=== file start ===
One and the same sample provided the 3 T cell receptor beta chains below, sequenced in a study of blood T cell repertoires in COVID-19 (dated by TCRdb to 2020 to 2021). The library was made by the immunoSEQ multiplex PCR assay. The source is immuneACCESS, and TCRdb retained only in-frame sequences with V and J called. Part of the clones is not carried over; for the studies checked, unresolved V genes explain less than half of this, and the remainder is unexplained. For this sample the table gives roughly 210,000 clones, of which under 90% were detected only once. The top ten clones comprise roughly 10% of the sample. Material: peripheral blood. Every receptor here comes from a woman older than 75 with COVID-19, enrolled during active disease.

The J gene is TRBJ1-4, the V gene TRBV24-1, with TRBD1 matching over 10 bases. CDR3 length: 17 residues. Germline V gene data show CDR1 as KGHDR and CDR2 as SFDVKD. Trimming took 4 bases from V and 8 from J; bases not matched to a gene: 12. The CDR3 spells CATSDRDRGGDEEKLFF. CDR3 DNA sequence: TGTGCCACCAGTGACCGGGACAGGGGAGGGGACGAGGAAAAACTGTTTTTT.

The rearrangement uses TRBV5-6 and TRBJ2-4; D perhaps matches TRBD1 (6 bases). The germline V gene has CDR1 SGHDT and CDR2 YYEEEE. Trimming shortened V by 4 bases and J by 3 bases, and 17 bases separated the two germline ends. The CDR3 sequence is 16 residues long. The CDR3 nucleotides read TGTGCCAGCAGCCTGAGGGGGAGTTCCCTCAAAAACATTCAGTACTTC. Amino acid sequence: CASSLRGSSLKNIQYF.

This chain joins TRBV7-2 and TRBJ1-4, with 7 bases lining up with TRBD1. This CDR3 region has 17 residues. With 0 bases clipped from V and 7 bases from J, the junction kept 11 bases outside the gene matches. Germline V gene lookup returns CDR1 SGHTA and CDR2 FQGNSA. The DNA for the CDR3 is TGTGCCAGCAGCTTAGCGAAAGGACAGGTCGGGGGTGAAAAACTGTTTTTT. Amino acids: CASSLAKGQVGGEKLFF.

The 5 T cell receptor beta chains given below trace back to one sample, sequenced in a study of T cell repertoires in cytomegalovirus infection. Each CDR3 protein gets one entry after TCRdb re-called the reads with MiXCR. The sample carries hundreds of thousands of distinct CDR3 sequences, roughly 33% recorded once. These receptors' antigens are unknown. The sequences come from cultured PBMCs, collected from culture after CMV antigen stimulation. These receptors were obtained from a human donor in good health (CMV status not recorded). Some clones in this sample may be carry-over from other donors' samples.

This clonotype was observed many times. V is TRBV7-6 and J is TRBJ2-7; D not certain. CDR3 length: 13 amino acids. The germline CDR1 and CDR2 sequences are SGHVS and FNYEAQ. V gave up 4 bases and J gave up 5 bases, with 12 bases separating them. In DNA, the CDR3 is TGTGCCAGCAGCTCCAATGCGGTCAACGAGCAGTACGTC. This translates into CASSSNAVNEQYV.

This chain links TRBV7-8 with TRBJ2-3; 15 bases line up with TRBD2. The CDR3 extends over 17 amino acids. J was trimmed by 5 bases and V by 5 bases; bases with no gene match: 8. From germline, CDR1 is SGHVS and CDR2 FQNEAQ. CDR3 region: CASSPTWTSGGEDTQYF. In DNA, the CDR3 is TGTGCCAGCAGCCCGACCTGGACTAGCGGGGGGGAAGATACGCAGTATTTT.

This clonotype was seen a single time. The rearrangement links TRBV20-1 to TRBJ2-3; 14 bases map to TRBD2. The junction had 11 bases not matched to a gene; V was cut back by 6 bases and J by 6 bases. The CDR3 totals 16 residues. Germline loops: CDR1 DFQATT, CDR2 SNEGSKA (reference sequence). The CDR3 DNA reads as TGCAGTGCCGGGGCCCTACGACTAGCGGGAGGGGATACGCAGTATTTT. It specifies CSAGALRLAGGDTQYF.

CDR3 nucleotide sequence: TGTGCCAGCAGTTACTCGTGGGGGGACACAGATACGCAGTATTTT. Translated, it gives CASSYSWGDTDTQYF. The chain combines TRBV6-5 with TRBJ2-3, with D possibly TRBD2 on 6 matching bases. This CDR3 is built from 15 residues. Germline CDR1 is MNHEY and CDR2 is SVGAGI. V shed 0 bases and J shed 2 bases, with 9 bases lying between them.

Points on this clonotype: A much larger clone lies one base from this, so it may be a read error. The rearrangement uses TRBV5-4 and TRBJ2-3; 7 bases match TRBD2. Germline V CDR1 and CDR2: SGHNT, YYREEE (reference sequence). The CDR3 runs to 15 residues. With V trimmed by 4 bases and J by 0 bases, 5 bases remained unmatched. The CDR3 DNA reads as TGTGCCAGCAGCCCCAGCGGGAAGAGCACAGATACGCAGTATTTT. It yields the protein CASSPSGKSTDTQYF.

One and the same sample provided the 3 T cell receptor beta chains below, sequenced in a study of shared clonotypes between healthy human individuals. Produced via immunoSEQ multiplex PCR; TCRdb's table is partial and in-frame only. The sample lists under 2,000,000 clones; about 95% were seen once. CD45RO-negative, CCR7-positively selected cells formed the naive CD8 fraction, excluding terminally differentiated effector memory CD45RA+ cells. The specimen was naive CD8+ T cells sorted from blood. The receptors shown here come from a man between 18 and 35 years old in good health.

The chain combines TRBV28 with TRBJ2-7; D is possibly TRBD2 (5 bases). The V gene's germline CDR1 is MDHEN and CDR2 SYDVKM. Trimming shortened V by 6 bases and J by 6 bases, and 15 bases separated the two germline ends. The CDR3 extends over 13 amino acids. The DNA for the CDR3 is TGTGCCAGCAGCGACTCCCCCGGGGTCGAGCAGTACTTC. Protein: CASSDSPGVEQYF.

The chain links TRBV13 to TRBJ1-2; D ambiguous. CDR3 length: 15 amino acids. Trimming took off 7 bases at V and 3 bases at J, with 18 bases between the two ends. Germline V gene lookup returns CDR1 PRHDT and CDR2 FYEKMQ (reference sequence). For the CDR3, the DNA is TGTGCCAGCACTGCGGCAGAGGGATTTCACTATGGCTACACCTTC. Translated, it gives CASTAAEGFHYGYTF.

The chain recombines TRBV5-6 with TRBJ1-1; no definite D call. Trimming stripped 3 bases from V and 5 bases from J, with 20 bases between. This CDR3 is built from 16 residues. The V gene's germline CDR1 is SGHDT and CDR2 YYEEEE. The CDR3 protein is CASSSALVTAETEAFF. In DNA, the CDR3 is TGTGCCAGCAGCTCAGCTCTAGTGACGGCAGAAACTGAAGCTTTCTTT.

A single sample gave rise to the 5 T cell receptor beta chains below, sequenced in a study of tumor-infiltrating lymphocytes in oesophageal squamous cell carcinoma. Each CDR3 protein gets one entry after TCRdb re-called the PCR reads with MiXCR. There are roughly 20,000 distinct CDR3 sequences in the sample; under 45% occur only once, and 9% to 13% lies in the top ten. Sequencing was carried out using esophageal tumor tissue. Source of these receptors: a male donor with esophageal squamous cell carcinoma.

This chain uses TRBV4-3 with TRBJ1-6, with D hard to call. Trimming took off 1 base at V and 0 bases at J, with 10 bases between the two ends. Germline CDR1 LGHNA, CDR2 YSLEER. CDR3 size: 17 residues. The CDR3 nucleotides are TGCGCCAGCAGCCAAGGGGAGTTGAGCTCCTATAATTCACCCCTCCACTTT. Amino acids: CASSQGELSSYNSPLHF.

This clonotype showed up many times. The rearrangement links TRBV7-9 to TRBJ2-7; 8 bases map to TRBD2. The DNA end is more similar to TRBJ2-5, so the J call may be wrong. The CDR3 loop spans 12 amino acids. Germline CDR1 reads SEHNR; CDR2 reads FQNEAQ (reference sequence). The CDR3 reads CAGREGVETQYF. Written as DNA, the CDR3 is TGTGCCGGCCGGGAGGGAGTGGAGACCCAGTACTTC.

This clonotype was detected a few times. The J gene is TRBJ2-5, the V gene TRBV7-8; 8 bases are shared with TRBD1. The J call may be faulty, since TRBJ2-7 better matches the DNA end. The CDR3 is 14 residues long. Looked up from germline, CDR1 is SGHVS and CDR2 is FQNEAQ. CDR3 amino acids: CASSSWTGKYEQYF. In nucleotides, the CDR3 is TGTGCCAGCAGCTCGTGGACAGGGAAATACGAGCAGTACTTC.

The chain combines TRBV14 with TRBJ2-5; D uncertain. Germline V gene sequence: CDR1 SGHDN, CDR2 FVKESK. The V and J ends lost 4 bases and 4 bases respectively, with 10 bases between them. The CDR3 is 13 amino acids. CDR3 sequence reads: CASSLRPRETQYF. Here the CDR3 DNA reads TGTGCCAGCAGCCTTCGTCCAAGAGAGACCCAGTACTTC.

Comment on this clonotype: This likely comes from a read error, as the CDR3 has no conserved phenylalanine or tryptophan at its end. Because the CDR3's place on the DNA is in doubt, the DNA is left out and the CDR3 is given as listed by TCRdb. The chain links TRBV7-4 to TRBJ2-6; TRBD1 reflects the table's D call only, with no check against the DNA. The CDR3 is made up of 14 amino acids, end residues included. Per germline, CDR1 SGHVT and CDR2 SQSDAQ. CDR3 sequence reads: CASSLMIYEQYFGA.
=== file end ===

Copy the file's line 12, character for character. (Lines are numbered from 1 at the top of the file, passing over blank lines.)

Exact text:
The chain combines TRBV28 with TRBJ2-7; D is possibly TRBD2 (5 bases). The V gene's germline CDR1 is MDHEN and CDR2 SYDVKM. Trimming shortened V by 6 bases and J by 6 bases, and 15 bases separated the two germline ends. The CDR3 extends over 13 amino acids. The DNA for the CDR3 is TGTGCCAGCAGCGACTCCCCCGGGGTCGAGCAGTACTTC. Protein: CASSDSPGVEQYF.